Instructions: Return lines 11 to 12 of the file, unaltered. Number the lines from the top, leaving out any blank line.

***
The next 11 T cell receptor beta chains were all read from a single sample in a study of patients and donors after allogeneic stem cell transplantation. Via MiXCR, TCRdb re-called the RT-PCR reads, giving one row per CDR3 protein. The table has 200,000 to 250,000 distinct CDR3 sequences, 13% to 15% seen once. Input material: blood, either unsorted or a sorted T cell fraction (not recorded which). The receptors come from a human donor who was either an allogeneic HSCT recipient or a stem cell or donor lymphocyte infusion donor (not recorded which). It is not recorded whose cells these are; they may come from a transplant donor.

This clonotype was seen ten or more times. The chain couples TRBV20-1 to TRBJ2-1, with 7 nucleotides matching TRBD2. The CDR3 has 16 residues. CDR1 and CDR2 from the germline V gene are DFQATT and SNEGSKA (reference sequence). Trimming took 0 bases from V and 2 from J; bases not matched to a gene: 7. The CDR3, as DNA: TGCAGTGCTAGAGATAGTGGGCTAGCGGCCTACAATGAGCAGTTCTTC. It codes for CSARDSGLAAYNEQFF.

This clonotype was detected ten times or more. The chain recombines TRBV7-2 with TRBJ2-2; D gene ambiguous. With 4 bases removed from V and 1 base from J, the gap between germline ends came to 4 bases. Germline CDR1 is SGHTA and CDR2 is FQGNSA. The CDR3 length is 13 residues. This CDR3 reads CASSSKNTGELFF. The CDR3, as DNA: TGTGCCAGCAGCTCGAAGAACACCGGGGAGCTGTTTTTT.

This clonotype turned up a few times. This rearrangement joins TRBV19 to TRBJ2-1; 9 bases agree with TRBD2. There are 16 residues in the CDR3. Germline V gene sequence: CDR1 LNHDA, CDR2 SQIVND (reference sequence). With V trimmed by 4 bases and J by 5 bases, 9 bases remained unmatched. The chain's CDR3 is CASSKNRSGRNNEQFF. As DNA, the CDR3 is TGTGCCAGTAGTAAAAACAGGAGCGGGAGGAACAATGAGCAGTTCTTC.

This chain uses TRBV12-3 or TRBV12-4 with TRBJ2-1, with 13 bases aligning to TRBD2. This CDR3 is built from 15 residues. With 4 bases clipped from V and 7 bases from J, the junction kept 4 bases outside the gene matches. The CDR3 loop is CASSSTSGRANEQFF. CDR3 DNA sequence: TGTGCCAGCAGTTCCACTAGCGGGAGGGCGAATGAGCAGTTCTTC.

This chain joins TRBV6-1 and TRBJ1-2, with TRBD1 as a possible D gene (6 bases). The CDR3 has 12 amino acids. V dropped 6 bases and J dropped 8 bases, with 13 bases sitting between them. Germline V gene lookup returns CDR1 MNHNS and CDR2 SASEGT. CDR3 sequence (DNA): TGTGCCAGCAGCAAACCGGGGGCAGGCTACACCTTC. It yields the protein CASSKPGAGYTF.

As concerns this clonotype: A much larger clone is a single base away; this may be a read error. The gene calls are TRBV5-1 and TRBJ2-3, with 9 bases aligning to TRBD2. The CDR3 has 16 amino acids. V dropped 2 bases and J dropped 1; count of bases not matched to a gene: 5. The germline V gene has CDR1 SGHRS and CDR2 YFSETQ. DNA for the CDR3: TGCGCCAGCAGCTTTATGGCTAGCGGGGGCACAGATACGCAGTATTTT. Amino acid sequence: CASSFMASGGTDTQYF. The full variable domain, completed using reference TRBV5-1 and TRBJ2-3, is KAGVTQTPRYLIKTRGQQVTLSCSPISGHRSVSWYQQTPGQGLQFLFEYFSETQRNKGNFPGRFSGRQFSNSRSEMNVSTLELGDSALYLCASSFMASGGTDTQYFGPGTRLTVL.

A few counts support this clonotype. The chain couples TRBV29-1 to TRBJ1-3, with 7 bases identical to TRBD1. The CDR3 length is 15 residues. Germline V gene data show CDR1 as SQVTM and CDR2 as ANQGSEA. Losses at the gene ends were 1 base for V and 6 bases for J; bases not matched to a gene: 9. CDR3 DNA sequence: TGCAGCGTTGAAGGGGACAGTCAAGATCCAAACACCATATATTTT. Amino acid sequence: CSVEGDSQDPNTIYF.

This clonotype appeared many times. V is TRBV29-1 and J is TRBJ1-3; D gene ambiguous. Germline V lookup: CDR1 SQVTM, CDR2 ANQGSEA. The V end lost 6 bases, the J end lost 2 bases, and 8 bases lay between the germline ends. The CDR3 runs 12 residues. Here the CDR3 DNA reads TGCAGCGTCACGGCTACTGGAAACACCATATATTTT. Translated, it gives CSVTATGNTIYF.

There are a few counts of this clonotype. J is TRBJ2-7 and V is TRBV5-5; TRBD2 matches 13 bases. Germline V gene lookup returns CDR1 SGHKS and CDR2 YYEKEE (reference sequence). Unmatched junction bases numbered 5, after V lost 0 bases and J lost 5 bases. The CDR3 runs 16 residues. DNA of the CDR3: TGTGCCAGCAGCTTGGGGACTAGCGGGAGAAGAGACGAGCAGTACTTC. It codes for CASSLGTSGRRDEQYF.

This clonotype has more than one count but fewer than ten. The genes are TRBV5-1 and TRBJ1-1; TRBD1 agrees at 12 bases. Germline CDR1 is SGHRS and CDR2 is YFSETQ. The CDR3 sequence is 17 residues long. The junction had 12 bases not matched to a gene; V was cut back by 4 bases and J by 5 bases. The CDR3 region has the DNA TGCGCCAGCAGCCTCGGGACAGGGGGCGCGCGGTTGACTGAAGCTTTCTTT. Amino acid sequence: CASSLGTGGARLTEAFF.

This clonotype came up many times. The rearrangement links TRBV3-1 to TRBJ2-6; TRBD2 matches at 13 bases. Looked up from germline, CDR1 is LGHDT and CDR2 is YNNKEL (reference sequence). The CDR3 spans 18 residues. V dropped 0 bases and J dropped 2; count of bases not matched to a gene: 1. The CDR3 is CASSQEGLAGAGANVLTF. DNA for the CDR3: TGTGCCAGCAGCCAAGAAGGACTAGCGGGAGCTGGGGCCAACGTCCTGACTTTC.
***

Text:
This clonotype has more than one count but fewer than ten. The genes are TRBV5-1 and TRBJ1-1; TRBD1 agrees at 12 bases. Germline CDR1 is SGHRS and CDR2 is YFSETQ. The CDR3 sequence is 17 residues long. The junction had 12 bases not matched to a gene; V was cut back by 4 bases and J by 5 bases. The CDR3 region has the DNA TGCGCCAGCAGCCTCGGGACAGGGGGCGCGCGGTTGACTGAAGCTTTCTTT. Amino acid sequence: CASSLGTGGARLTEAFF.

This clonotype came up many times. The rearrangement links TRBV3-1 to TRBJ2-6; TRBD2 matches at 13 bases. Looked up from germline, CDR1 is LGHDT and CDR2 is YNNKEL (reference sequence). The CDR3 spans 18 residues. V dropped 0 bases and J dropped 2; count of bases not matched to a gene: 1. The CDR3 is CASSQEGLAGAGANVLTF. DNA for the CDR3: TGTGCCAGCAGCCAAGAAGGACTAGCGGGAGCTGGGGCCAACGTCCTGACTTTC.